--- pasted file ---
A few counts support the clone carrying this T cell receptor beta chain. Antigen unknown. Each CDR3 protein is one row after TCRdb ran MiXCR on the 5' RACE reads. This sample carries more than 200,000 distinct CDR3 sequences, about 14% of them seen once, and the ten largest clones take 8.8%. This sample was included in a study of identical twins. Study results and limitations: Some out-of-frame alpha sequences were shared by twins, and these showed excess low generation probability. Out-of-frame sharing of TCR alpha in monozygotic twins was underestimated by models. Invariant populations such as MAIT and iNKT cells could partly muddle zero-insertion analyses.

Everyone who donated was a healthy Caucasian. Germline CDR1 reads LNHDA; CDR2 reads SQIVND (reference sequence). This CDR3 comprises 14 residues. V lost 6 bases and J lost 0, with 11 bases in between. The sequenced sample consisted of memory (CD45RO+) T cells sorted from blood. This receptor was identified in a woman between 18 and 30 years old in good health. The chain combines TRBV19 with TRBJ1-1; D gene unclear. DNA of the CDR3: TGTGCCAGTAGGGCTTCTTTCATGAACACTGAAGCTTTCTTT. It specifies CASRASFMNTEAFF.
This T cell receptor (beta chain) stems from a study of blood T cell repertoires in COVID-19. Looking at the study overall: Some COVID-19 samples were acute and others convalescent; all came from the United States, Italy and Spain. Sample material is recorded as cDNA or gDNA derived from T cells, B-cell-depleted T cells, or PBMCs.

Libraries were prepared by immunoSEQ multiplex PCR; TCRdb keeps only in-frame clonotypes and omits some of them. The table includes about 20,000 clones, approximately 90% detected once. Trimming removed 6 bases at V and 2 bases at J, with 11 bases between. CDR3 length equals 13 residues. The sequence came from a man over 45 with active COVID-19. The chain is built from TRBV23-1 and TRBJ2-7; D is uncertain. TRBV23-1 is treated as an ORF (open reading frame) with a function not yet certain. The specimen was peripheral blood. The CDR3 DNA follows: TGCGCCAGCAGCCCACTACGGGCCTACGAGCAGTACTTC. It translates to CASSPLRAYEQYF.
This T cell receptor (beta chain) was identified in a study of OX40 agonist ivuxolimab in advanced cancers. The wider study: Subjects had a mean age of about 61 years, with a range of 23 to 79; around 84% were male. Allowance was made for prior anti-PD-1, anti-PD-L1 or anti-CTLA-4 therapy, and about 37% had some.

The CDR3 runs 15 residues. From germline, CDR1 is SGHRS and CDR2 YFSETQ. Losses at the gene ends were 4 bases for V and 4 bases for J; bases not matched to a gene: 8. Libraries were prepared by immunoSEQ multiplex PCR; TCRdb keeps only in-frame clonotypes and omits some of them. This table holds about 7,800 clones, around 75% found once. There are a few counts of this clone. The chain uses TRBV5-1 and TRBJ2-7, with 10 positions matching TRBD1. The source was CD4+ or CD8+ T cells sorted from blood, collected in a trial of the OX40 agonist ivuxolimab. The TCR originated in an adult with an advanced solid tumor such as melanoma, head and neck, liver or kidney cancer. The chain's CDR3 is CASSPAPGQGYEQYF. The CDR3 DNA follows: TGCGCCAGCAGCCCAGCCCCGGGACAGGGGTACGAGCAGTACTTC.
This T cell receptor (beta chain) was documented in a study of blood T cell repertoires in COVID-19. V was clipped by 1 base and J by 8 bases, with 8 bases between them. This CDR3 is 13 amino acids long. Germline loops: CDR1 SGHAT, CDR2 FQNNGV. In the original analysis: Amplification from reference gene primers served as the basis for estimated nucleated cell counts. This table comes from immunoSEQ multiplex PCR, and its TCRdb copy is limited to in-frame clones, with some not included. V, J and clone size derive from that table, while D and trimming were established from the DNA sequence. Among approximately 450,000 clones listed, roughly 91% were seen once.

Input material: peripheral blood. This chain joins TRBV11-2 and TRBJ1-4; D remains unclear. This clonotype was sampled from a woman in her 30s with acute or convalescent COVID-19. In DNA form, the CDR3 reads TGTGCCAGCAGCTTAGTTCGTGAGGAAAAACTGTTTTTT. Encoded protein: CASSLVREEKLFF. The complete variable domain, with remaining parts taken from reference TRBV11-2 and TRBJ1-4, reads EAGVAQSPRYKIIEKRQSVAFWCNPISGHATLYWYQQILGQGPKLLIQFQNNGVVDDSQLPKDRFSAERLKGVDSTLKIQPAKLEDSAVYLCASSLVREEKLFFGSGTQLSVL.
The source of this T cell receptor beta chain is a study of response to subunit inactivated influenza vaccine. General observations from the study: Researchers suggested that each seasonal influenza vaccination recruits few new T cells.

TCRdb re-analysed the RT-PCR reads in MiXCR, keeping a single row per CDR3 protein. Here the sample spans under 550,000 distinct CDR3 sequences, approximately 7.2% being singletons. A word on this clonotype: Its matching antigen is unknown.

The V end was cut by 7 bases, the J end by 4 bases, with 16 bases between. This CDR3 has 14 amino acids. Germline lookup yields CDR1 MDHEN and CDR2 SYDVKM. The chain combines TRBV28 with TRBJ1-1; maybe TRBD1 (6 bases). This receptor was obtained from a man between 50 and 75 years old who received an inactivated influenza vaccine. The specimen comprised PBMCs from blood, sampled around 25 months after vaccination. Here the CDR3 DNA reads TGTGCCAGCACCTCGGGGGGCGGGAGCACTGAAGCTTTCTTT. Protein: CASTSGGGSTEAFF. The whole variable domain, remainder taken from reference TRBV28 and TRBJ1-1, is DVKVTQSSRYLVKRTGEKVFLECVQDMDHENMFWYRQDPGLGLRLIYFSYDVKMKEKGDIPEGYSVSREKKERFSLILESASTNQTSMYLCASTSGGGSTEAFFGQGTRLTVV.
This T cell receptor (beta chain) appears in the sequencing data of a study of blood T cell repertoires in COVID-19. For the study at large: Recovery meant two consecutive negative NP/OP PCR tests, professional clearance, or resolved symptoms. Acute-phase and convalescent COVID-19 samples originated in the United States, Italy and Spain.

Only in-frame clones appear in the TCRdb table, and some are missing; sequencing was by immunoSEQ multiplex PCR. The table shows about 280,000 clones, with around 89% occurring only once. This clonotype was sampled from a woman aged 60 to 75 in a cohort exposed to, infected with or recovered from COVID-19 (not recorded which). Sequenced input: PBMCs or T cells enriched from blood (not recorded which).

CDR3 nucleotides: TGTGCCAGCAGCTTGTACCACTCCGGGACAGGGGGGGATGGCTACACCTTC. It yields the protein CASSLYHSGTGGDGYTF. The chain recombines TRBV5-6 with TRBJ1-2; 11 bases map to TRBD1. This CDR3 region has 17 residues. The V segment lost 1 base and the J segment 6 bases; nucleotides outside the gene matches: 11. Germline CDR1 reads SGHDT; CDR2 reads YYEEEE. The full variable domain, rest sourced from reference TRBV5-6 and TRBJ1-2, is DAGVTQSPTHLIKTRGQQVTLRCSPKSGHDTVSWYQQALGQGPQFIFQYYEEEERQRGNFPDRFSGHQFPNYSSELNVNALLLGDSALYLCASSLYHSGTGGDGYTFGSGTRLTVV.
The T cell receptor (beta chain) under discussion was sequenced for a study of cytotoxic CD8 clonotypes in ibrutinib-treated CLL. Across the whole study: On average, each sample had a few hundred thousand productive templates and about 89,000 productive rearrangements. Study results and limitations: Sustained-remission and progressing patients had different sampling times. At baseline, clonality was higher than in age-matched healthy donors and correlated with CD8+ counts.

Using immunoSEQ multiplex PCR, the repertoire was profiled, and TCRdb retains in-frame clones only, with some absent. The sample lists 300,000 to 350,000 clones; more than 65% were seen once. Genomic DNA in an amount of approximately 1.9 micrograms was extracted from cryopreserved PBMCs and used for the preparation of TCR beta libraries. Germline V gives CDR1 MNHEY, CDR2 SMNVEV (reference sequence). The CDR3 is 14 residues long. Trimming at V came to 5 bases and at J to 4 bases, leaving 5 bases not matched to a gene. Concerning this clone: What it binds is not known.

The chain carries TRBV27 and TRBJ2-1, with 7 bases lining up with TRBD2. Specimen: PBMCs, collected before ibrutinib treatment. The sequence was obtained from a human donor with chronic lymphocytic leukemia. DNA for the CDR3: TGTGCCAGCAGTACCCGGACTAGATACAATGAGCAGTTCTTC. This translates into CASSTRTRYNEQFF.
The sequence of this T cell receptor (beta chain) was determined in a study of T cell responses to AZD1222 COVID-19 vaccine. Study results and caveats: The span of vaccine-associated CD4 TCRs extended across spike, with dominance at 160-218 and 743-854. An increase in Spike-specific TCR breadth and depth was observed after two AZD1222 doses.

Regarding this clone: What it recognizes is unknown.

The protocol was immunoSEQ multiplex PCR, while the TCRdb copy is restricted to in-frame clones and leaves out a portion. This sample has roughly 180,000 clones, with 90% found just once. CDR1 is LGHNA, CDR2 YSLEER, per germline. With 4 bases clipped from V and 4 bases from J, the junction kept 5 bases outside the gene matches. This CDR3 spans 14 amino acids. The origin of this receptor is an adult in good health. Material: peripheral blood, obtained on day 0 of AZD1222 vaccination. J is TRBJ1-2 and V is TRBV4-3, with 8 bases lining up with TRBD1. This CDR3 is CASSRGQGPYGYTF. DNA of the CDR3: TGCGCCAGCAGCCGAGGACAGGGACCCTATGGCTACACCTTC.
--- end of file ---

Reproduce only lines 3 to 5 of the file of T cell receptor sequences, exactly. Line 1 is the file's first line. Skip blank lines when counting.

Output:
This T cell receptor (beta chain) stems from a study of blood T cell repertoires in COVID-19. Looking at the study overall: Some COVID-19 samples were acute and others convalescent; all came from the United States, Italy and Spain. Sample material is recorded as cDNA or gDNA derived from T cells, B-cell-depleted T cells, or PBMCs.

Libraries were prepared by immunoSEQ multiplex PCR; TCRdb keeps only in-frame clonotypes and omits some of them. The table includes about 20,000 clones, approximately 90% detected once. Trimming removed 6 bases at V and 2 bases at J, with 11 bases between. CDR3 length equals 13 residues. The sequence came from a man over 45 with active COVID-19. The chain is built from TRBV23-1 and TRBJ2-7; D is uncertain. TRBV23-1 is treated as an ORF (open reading frame) with a function not yet certain. The specimen was peripheral blood. The CDR3 DNA follows: TGCGCCAGCAGCCCACTACGGGCCTACGAGCAGTACTTC. It translates to CASSPLRAYEQYF.
This T cell receptor (beta chain) was identified in a study of OX40 agonist ivuxolimab in advanced cancers. The wider study: Subjects had a mean age of about 61 years, with a range of 23 to 79; around 84% were male. Allowance was made for prior anti-PD-1, anti-PD-L1 or anti-CTLA-4 therapy, and about 37% had some.